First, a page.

Sidney's work and his legend remained for long sacred to revolutionaries wherever they might be and however good or bad their causes might be. Some of his other ideas are worth comment, though he is never constructive as Neville is. He was not particularly interested in the relations of empire and property although he likewise noticed the changing social pattern of the last century and a half. In this connection what is chiefly noticeable is his nostalgia for the medieval world in which master and man, landlord and tenant, formed a Gothic balance. As he described it, one wonders whether he did not really, in spite of his advocacy of change, think that the best times were in the past. On the other hand, he was said to know more history and more about governments of all kinds than any of his contemporaries.
On the whole, the study of history led Sidney into a belief in the necessity for constant change in government, as in clothes, in technology and so forth. We did not need to cling to the style of garment which Adam wore nor to such political institutions as may have existed in his family, nor need we protect ourselves with bows and arrows. Times changed and with them institutions. Moreover, Sidney suggested that different kinds of men and varying climates demanded differences in their political systems. These differences, of course, would not in any way weaken those fundamental laws of nature which our reason readily discovered. Sidney perpetually reminded his readers not only of the importance of politics but of the difficulty of mastering its science. Only the wise and understanding could frame good governments. There was no universal pattern any more than there was a panacea for all distempers. Law must suit present exigencies. It must follow reason, nature, really common sense; obviously no one should live under a bad government or one that was deteriorating and failed to provide for current needs.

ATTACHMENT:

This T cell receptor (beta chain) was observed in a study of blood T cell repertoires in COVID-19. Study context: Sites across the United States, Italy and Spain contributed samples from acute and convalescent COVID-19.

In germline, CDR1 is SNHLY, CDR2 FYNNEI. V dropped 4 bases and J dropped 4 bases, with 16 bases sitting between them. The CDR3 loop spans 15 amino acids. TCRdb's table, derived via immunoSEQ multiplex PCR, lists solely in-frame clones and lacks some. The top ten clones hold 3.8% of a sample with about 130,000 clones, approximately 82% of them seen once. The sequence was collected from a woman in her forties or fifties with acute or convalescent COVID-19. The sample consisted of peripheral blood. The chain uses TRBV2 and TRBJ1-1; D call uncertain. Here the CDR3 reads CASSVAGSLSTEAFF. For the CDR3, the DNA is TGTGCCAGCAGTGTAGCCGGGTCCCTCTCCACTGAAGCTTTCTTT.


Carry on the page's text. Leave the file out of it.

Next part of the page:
Experiment would be necessary to discover the best government. Good governments of the past should inspire faith only in fools, although their study would more readily enable the serious student to deal with current problems. Furthermore, the student of politics would have to weigh one set of imperfections against another. Parliament might be vicious and popular governments corrupt but if one had to choose, even the anarchy—which states ruled by imperfect popular institutions might suffer—was bound to be preferable to tyranny. A tyrant could not be restrained by law, nor could his heir be rejected for stupidity or failure. Sidney felt that popular governments in the long run would reform themselves if enough men interested themselves in public affairs.
Sidney's work continued to be read with care right down to the days of the French Revolution. His reputation rather increased than lessened as the eighteenth century wore on, in spite of the revelations of Dalrymple about the payments made to him and other Whigs by the French king. At the moment when these documents were published, Scotland was associated in the minds of those most likely to admire Sidney, with Toryism and with all sorts of nefarious schemes to undermine the British constitution. Dalrymple's charges, although amply documented, were discounted as the work of one hostile to all that Sidney stood for. During the American Revolution Sidney's Discourses was more of a Bible to the revolutionaries than any of the other works of his century, Milton only excepted.